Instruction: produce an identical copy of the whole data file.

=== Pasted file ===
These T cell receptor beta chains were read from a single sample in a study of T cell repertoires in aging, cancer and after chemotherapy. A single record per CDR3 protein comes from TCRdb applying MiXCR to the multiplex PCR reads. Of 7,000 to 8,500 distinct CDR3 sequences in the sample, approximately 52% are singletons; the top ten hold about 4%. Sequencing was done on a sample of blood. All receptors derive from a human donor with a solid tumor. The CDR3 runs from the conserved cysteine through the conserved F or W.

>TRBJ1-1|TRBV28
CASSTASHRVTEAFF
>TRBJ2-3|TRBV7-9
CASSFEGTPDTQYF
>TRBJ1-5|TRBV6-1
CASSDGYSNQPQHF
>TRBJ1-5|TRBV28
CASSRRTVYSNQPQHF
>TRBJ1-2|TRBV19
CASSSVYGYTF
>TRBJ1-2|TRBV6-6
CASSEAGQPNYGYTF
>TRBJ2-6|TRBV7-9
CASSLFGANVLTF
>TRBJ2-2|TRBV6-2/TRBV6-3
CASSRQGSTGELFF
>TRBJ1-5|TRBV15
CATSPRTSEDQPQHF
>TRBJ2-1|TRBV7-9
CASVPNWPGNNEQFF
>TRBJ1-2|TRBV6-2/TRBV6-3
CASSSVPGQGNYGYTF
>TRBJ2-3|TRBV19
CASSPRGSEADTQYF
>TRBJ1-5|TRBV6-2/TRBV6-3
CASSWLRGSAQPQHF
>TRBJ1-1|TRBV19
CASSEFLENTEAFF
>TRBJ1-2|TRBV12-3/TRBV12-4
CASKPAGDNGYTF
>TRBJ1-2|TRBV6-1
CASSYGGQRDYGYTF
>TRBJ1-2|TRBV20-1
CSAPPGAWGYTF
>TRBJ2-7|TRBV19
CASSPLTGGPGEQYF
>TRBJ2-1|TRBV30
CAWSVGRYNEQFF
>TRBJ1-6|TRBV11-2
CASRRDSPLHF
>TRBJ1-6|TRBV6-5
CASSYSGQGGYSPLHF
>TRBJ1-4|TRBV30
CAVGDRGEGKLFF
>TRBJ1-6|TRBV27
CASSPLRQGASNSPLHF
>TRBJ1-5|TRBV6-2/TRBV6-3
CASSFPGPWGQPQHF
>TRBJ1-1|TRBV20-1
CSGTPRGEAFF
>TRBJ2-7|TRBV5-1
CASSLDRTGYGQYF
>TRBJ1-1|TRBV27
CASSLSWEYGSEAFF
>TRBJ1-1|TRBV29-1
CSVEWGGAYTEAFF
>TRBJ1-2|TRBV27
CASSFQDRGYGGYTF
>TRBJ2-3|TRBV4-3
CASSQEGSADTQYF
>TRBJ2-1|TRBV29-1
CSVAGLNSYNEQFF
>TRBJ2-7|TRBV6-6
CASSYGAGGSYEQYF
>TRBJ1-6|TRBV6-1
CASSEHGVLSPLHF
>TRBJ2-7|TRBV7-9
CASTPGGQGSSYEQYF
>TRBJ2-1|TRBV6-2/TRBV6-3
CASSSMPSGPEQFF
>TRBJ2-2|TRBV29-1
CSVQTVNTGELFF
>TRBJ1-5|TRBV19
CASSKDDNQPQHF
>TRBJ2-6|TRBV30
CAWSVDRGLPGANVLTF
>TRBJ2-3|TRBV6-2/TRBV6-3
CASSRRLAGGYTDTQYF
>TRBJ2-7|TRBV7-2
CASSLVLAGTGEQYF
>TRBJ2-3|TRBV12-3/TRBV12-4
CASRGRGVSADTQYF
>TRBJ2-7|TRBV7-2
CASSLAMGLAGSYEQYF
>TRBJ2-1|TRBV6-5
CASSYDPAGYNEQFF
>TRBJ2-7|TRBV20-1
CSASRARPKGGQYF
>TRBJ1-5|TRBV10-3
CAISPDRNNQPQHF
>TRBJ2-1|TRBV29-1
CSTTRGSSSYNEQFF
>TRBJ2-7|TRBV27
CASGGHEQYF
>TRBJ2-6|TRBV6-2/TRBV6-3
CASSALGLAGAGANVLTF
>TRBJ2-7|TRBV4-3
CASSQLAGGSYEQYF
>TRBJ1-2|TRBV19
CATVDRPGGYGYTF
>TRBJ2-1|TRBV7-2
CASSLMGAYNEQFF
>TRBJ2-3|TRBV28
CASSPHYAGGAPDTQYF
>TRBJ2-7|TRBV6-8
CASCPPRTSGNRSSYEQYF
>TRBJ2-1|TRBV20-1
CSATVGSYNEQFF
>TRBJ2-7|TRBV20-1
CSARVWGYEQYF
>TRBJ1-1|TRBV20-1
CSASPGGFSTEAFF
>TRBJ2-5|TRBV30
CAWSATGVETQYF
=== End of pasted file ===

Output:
These T cell receptor beta chains were read from a single sample in a study of T cell repertoires in aging, cancer and after chemotherapy. A single record per CDR3 protein comes from TCRdb applying MiXCR to the multiplex PCR reads. Of 7,000 to 8,500 distinct CDR3 sequences in the sample, approximately 52% are singletons; the top ten hold about 4%. Sequencing was done on a sample of blood. All receptors derive from a human donor with a solid tumor. The CDR3 runs from the conserved cysteine through the conserved F or W.

>TRBJ1-1|TRBV28
CASSTASHRVTEAFF
>TRBJ2-3|TRBV7-9
CASSFEGTPDTQYF
>TRBJ1-5|TRBV6-1
CASSDGYSNQPQHF
>TRBJ1-5|TRBV28
CASSRRTVYSNQPQHF
>TRBJ1-2|TRBV19
CASSSVYGYTF
>TRBJ1-2|TRBV6-6
CASSEAGQPNYGYTF
>TRBJ2-6|TRBV7-9
CASSLFGANVLTF
>TRBJ2-2|TRBV6-2/TRBV6-3
CASSRQGSTGELFF
>TRBJ1-5|TRBV15
CATSPRTSEDQPQHF
>TRBJ2-1|TRBV7-9
CASVPNWPGNNEQFF
>TRBJ1-2|TRBV6-2/TRBV6-3
CASSSVPGQGNYGYTF
>TRBJ2-3|TRBV19
CASSPRGSEADTQYF
>TRBJ1-5|TRBV6-2/TRBV6-3
CASSWLRGSAQPQHF
>TRBJ1-1|TRBV19
CASSEFLENTEAFF
>TRBJ1-2|TRBV12-3/TRBV12-4
CASKPAGDNGYTF
>TRBJ1-2|TRBV6-1
CASSYGGQRDYGYTF
>TRBJ1-2|TRBV20-1
CSAPPGAWGYTF
>TRBJ2-7|TRBV19
CASSPLTGGPGEQYF
>TRBJ2-1|TRBV30
CAWSVGRYNEQFF
>TRBJ1-6|TRBV11-2
CASRRDSPLHF
>TRBJ1-6|TRBV6-5
CASSYSGQGGYSPLHF
>TRBJ1-4|TRBV30
CAVGDRGEGKLFF
>TRBJ1-6|TRBV27
CASSPLRQGASNSPLHF
>TRBJ1-5|TRBV6-2/TRBV6-3
CASSFPGPWGQPQHF
>TRBJ1-1|TRBV20-1
CSGTPRGEAFF
>TRBJ2-7|TRBV5-1
CASSLDRTGYGQYF
>TRBJ1-1|TRBV27
CASSLSWEYGSEAFF
>TRBJ1-1|TRBV29-1
CSVEWGGAYTEAFF
>TRBJ1-2|TRBV27
CASSFQDRGYGGYTF
>TRBJ2-3|TRBV4-3
CASSQEGSADTQYF
>TRBJ2-1|TRBV29-1
CSVAGLNSYNEQFF
>TRBJ2-7|TRBV6-6
CASSYGAGGSYEQYF
>TRBJ1-6|TRBV6-1
CASSEHGVLSPLHF
>TRBJ2-7|TRBV7-9
CASTPGGQGSSYEQYF
>TRBJ2-1|TRBV6-2/TRBV6-3
CASSSMPSGPEQFF
>TRBJ2-2|TRBV29-1
CSVQTVNTGELFF
>TRBJ1-5|TRBV19
CASSKDDNQPQHF
>TRBJ2-6|TRBV30
CAWSVDRGLPGANVLTF
>TRBJ2-3|TRBV6-2/TRBV6-3
CASSRRLAGGYTDTQYF
>TRBJ2-7|TRBV7-2
CASSLVLAGTGEQYF
>TRBJ2-3|TRBV12-3/TRBV12-4
CASRGRGVSADTQYF
>TRBJ2-7|TRBV7-2
CASSLAMGLAGSYEQYF
>TRBJ2-1|TRBV6-5
CASSYDPAGYNEQFF
>TRBJ2-7|TRBV20-1
CSASRARPKGGQYF
>TRBJ1-5|TRBV10-3
CAISPDRNNQPQHF
>TRBJ2-1|TRBV29-1
CSTTRGSSSYNEQFF
>TRBJ2-7|TRBV27
CASGGHEQYF
>TRBJ2-6|TRBV6-2/TRBV6-3
CASSALGLAGAGANVLTF
>TRBJ2-7|TRBV4-3
CASSQLAGGSYEQYF
>TRBJ1-2|TRBV19
CATVDRPGGYGYTF
>TRBJ2-1|TRBV7-2
CASSLMGAYNEQFF
>TRBJ2-3|TRBV28
CASSPHYAGGAPDTQYF
>TRBJ2-7|TRBV6-8
CASCPPRTSGNRSSYEQYF
>TRBJ2-1|TRBV20-1
CSATVGSYNEQFF
>TRBJ2-7|TRBV20-1
CSARVWGYEQYF
>TRBJ1-1|TRBV20-1
CSASPGGFSTEAFF
>TRBJ2-5|TRBV30
CAWSATGVETQYF